Haute Couture Fashion Week: What to know

In order to do so, we’ll do a quick debrief of some of the brands you'll see on the runways at Haute Couture Fashion Week in Paris this spring. 

Armani Prive

You already know Emporio Armani, but do you know Armani Prive? Armani Prive is simply the couture line from the Italian fashion house. But let’s take a step back and look at the history of Armani itself. 

The brand was founded in 1975 by Giorgio Armani, who had his beginning in fashion in the 1950s after having served in the army and dropping out of his medical studies. He started out as a window dresser and worked his way to merchandising and buying assistant but through his extensive knowledge of fabric and design, he started as a menswear designer for the clothing company Hitman in 1964. He left this job in 1975 – the same year he started his own menswear label. A year later, he also added his womenswear line. Giorgio is said to have transformed the wardrobes of working women in the 80s as they moved away from floral skirts and into Armani’s chic pantsuits in an array of elegant colors.

Armani was an almost instant hit and at the end of the 90s, the brand had over 200 stores worldwide and a plethora of lines catering to different shoppers – Emporio Armani, Armani Exchange, Armani Jeans, Armani Collezione, Armani Exchange A/X and more! Ever since then, Armani has continued to work on the brand and has added make-up, homegoods, books and even a collaboration of sportswear with Reebok. 

It was in 2005, that the Italian brand decided to debut their first haute couture line, Armani Prive. Giorgio decided this as a response to the demand for bespoke fashion pieces. In 2007, the Italian brand became the first brand to ever stream an haute couture fashion show live on the internet. They did this on MSN which was a step forward for fashion and communication. 

In 2014, Giorgio Armani celebrated his 80th birthday as well as 40 years of his iconic brand. To this day he’s still the sole independent shareholder of the brand.

Photo: lousherer


Schiaparelli is known for their exquisite and extravagant designs so it’s no surprise that the brand is on this list. The history of the brand is just as exciting as its designs, so let’s dive in.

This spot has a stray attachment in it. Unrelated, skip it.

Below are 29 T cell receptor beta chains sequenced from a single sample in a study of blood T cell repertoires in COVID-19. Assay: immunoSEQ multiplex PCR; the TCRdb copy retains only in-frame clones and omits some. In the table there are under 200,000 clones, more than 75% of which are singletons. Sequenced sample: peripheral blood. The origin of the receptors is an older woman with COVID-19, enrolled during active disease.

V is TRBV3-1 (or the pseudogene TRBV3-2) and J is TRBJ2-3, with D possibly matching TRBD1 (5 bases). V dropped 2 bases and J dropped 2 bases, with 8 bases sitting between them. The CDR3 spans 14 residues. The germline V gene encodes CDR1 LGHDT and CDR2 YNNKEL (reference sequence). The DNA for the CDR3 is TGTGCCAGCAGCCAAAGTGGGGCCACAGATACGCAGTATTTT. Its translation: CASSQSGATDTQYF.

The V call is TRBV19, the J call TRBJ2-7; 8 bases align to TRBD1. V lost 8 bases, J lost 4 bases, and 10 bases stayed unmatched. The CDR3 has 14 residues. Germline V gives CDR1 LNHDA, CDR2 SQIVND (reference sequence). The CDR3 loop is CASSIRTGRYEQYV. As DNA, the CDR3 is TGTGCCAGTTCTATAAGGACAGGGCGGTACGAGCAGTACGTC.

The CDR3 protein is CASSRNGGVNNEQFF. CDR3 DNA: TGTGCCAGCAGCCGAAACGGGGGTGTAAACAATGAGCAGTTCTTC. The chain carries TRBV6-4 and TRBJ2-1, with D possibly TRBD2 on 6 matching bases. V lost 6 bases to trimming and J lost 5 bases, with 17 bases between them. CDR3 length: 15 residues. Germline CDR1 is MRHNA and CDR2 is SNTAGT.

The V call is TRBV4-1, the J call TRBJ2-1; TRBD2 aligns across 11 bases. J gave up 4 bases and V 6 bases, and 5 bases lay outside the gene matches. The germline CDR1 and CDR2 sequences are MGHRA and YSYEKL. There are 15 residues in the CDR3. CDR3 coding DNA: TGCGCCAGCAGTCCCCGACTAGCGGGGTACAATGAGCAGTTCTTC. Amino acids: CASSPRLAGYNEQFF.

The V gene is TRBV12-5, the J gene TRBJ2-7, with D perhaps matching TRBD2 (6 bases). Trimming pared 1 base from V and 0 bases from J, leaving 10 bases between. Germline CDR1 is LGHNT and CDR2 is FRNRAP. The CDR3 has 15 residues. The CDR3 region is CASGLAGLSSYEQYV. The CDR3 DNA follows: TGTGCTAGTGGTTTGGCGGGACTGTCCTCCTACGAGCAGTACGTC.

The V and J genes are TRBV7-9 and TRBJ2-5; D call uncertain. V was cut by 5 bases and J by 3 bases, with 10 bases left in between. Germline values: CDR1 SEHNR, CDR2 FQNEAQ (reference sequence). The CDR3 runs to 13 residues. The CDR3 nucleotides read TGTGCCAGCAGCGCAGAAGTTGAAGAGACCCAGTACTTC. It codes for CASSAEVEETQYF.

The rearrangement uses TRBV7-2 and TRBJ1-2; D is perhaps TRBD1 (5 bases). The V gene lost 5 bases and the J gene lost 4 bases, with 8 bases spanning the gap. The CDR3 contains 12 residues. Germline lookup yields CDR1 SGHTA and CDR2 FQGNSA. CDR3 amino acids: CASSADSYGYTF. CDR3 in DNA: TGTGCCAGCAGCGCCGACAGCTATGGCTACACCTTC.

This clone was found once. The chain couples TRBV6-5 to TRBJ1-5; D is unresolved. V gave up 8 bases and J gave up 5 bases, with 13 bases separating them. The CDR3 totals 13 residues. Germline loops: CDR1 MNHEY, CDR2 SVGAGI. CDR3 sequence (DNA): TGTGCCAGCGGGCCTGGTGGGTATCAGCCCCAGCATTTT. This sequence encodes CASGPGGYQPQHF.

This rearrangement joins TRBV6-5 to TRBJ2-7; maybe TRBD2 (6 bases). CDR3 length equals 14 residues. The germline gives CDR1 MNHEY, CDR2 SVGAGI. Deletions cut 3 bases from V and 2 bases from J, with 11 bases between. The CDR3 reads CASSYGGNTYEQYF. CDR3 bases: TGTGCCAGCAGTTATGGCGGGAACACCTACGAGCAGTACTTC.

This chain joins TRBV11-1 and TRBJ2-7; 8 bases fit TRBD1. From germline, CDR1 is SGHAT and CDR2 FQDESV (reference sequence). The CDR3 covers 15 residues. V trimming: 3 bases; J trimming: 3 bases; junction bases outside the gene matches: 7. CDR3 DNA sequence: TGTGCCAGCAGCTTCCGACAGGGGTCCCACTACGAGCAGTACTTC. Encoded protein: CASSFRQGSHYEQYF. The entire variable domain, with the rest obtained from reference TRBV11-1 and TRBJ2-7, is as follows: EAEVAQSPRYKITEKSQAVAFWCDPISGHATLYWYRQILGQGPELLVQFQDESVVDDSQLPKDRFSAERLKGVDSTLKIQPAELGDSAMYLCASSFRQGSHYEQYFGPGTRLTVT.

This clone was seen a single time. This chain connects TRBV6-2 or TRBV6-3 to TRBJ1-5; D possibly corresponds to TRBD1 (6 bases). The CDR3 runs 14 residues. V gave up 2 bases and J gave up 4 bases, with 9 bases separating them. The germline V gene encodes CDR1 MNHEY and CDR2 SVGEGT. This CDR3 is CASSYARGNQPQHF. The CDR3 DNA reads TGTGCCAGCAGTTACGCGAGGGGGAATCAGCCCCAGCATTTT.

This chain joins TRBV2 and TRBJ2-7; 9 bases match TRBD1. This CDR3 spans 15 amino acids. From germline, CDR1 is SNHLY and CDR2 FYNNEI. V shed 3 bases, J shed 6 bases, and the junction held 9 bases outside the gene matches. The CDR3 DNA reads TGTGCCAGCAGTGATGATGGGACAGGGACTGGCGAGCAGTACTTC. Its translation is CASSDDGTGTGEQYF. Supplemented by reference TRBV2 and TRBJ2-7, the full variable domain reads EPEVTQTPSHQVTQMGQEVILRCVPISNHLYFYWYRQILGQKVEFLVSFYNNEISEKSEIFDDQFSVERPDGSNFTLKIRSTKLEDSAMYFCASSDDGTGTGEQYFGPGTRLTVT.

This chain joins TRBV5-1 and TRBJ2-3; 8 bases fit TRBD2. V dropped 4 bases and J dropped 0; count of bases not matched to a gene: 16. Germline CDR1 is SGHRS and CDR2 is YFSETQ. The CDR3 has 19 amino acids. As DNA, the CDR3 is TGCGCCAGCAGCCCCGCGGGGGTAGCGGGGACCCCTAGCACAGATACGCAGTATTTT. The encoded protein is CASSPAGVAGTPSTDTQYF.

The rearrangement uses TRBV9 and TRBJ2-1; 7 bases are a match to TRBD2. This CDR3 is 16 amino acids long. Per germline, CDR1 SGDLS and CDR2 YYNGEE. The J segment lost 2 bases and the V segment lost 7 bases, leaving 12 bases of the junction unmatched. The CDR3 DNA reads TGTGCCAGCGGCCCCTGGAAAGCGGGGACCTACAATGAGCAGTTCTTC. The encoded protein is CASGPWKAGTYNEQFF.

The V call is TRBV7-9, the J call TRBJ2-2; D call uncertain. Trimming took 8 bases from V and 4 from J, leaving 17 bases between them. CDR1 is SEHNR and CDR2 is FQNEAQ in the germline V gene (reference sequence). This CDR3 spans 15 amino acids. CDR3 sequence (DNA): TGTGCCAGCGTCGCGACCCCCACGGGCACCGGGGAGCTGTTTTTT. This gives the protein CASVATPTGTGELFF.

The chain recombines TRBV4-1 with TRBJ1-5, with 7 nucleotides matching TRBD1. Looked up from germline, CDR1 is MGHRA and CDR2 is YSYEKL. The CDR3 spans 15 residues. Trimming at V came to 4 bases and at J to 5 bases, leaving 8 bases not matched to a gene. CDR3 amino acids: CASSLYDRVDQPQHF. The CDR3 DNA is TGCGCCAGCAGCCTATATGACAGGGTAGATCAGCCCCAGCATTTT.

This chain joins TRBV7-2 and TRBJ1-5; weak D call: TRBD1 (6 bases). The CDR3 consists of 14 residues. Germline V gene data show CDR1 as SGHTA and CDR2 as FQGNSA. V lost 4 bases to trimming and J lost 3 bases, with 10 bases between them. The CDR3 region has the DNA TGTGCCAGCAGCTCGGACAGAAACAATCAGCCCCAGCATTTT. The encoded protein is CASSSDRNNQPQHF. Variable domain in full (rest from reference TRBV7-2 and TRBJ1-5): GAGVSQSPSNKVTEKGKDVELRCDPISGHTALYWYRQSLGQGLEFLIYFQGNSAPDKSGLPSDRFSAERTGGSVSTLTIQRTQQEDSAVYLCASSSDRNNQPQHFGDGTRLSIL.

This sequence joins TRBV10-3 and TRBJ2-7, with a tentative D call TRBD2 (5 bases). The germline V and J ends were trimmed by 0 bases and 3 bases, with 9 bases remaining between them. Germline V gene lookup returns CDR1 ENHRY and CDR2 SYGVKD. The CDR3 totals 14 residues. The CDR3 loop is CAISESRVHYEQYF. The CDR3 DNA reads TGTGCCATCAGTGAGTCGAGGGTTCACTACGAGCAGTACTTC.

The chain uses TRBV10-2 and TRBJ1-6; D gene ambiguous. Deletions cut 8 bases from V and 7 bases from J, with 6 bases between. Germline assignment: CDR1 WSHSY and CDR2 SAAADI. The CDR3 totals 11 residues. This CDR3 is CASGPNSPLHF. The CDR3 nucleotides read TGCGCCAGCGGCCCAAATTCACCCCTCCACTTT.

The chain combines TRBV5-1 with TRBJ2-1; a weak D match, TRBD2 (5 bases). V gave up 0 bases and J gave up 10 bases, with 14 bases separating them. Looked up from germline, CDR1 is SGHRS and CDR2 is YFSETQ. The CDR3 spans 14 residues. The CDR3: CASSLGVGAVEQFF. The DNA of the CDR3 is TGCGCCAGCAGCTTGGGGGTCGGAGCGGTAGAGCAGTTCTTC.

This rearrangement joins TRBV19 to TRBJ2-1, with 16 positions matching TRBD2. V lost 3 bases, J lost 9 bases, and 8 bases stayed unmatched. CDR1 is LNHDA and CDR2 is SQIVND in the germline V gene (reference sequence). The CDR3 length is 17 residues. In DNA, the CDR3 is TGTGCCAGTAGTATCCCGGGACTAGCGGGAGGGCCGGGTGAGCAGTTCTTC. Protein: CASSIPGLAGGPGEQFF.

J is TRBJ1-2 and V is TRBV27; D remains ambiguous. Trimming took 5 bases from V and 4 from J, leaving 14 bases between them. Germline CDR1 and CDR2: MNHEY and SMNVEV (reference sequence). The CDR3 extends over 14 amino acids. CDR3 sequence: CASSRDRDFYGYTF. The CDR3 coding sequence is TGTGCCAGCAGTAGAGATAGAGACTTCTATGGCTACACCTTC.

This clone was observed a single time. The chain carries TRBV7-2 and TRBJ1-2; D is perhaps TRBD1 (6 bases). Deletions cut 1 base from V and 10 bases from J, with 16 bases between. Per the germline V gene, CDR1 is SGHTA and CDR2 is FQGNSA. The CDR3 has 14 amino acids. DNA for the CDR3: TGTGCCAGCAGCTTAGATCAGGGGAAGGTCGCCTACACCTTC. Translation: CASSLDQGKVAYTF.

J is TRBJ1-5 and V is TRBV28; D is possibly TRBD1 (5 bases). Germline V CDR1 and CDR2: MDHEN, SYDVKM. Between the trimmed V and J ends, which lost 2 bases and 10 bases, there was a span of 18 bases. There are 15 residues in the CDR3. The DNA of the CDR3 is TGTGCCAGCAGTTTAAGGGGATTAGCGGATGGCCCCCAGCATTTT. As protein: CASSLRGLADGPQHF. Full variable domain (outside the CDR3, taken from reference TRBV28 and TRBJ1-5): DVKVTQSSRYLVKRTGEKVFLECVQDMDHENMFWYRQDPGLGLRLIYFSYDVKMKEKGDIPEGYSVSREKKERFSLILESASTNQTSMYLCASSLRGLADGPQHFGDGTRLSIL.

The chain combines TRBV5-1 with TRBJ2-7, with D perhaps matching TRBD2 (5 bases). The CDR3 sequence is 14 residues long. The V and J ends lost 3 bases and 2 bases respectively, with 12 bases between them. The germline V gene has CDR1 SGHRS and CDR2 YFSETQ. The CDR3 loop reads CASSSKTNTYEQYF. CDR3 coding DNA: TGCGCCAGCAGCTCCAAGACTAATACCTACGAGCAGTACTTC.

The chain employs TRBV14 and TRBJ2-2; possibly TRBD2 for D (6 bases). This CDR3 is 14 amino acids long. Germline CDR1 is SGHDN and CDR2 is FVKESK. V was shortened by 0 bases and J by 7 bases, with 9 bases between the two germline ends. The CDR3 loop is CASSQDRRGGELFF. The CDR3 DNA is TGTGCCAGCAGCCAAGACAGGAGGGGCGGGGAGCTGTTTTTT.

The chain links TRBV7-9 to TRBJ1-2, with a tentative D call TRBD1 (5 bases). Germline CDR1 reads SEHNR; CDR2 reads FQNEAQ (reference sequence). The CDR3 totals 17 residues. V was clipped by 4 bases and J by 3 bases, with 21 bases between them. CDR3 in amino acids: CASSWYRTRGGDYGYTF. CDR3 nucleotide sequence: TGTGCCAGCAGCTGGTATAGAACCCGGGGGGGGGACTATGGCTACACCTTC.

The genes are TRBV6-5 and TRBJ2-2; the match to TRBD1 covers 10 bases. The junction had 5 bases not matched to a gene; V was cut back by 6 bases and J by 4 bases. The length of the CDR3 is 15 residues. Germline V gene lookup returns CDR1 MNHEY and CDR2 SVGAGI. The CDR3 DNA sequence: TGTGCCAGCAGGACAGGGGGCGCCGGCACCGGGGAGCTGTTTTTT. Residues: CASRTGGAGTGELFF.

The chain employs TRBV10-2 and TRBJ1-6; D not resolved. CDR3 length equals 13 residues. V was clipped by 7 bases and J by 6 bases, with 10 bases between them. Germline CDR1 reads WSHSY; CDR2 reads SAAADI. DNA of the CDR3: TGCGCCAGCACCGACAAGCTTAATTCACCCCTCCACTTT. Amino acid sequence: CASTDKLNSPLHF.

Elsa Schiaparelli designed her first trompe l’œil (illusion) on a black sweater in 1927. The sweater boasts the illusion of a bow, pierced heart, skeleton or sailor tattoo. This sweater gets quite a lot of attention and ends up becoming the start of Schiaparelli. Not long after the creation of the brand, Schiaparelli decides to launch a fragrance – S. 

Through the years, Schiaparelli collaborated with many artists of all sorts, but the first came about already in 1931. Russian-French writer Elsa Triolet helped Schiaparelli design the iconic Aspirin necklace. Only a year later, Schiaparelli creates her first piece of surrealist accessory. It’s the Mad Cap – a versatile hat that hugs the head and has a pointed tip. The same year, Elsa Schiaparelli covers Time magazine as the first woman designer ever. The article describes her as “one of the arbiters of ultra-modern Haute Couture”.

In 1935, Elsa Schiaparelli collaborated with Dalí for the first time. The pair will go on to work together for many years, sharing their surrealist creations with the world. Another creation from the duo is the Lobster dress, famously worn by Wallis Simpson (who later became the Duchess of Windsor as she married the former King-Emperor Edward VIII).

French Luxury


Elsa Schiaparelli continued to pave the way for modern ready-to-wear and haute couture by giving her 1938 collection a theme: The Zodiac. Because of the war, her collection from 1940, Cash and Carry, was given a utilitarian spin. The many jumpsuits were given large pockets and zips, making them able to hold as much as a handbag normally would. This collection is also the first time camouflage print is included in an haute couture collection.